Totally Enormous Extinct Dinosaurs

Imagine your name was Orlando Tobias Edward Higginbotham. Try to imagine what that would be like, having a 12-syllable name. Now imagine trying to start a DJ career with this cumbersome, overblown monstrosity of a moniker. You would shorten it, wouldn’t you, to something more catchy. Something shorter, snappier, and more memorable, like Totally Enormous Extinct Dinosaurs.

To his credit, the Oxford producer hasn’t been held back by either of his gigantic names – on the contrary, in fact. A masher-upper of high-intensity, bassy house and electro, he plays with a boundless energy and playful sensibility that makes him supremely likeable. He’s on at the Sub Club tonight with Show residents Cian McKenzie and Dylan Smith, and it should be a huge amount of fun.

Tomorrow sees a return to Glasgow for Nastia, the Kiev-based DJ who – to put it lightly – has kicked it up a notch of late, rising from the Ukrainian underground to international acclaim seemingly out of nowhere. The straight-talking, Dostoyevsky-reading, record label-running, former Miss Ukraine contestant has come a long way from the days when she was known as DJ Beauty – she can string a crowd along for hours expertly, with rolling tech-house, drum and bass and dubstep sprinkles and driving techno all in her locker. Support comes from Sensu’s Alan Belshaw, so expect techno vibes all night long.

It’s one thing being known as the First Lady of Detroit Techno, but to use that as a stepping stone to First Lady of Detroit? The remarkable Kelli Hand made just that move, and on Saturday, Subculture roll out the red carpet for for her first state visit since she was officially given the honour. The pioneering techno artist was bestowed the title by Detroit City Council in a ceremony last July, citing her skills as a businesswoman and multimedia artist in a male-dominated industry. An incredible artist who has always been quite ahead of her time, witnessing one of K-Hand’s sterling sets is like experiencing dance music in its purest form. Support, as ever, comes from the evergreen Harri and Domenic.

Totally Enormous Extinct Dinosaurs, tonight, Sub Club, 11pm – 3am, £12

Nastia, tomorrow, Sub Club, 11pm – 3am, £10

Subculture with K-Hand, Saturday, Sub Club, 11pm – 3am, £5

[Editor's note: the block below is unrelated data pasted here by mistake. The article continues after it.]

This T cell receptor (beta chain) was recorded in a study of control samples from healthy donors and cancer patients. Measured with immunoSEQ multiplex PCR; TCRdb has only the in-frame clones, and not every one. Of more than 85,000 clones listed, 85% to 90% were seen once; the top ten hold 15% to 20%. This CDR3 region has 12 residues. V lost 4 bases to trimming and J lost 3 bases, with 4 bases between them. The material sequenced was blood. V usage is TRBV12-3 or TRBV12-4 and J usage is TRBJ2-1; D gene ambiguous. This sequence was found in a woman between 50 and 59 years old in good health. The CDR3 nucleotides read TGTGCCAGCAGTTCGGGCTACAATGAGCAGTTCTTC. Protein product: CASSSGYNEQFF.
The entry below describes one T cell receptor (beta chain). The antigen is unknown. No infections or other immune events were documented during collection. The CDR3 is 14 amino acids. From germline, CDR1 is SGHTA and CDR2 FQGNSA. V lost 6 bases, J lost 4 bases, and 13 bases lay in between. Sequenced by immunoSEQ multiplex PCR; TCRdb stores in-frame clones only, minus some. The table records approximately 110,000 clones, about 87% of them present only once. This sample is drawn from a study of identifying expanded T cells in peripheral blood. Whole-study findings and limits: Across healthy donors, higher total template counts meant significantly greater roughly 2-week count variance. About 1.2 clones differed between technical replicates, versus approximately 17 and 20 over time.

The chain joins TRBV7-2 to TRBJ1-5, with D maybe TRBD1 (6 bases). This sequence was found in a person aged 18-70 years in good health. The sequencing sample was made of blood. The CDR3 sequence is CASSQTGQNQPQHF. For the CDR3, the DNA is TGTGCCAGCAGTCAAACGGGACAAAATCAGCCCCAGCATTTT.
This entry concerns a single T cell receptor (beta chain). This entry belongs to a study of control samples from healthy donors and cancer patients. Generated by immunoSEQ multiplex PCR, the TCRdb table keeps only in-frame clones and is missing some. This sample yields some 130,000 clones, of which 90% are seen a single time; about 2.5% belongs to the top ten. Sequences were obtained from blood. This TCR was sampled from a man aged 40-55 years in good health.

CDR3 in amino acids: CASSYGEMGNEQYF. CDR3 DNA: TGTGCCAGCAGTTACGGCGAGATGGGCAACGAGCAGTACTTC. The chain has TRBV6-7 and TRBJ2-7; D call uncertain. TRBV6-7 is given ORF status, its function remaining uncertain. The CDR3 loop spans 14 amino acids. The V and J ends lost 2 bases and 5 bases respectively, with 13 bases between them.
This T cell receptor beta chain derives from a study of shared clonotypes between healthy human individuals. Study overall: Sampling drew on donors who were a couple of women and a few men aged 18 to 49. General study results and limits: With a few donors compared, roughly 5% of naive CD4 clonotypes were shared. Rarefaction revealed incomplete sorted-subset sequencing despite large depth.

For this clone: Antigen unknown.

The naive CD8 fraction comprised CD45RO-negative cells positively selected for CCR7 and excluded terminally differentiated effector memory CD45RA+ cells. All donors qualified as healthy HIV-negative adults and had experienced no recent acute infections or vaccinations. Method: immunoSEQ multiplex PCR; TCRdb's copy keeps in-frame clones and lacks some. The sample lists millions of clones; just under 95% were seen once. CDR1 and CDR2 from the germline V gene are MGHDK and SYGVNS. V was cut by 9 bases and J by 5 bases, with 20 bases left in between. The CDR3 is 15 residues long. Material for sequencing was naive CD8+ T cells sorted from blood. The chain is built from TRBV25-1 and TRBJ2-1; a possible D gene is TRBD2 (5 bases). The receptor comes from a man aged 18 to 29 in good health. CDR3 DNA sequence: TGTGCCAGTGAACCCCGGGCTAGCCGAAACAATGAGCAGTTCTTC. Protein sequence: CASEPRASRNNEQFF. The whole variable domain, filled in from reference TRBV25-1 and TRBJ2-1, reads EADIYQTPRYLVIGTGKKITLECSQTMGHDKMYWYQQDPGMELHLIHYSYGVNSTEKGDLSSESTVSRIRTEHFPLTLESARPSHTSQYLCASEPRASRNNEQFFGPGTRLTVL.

You’ll have heard CamelPhat’s recent hit Cola – it’s a low-key house earworm that hit the Top 40 towards the end of last year, making the crossover from club banger to pop mainstay with ease. You might not know that it was supposed to be “a dark indie record” – its creators, Liverpool club kids Dave Whelan and Mike Di Scala, made it in a freezing cold studio in the depths of a grey London winter, and it somehow ended up a crushing modern dance anthem. You can catch for yourself some of that joyous uncertainty at SWG3 tomorrow night, when they play all night long in the venue’s TV Studio.

CamelPhat, tomorrow, SWG3, 10pm – 2am, £17

Young Marco

A product of Amsterdam’s underground dance scene, Young Marco now plies his trade as an international crate-digger, record collector and party starter of note. He’s the headliner on Saturday night as Melting Pot returns to its spiritual home, The Admiral, to celebrate 17 years of superior disco, funk, and audio snobbery.

Melting Pot with Young Marco, Saturday, The Admiral, 11pm – 3am, £10


“Clouds get the troops taught with lessons in devastation,” promises the promo for this Hawkchild DIY night at the Art School tomorrow. Makers of “sludge techno” infused with hints of hardcore and rave, the Scots duo specialise in a powerful, heady, pummeling brand of electronic music that takes no prisoners. They’re backed up by Koran and Aidan, otherwise known as the Animal Farm Young Team. Appearances at the likes of Pressure and have elevated them above the mass of competitors in the Glasgow scene; it also helps that they sound like they’re “stuck somewhere between industrial electronics and the wrong side of YouTube" – a singular musical vision that would set any artist apart.

Clouds, tomorrow, The Art School, 11pm – 3am, £11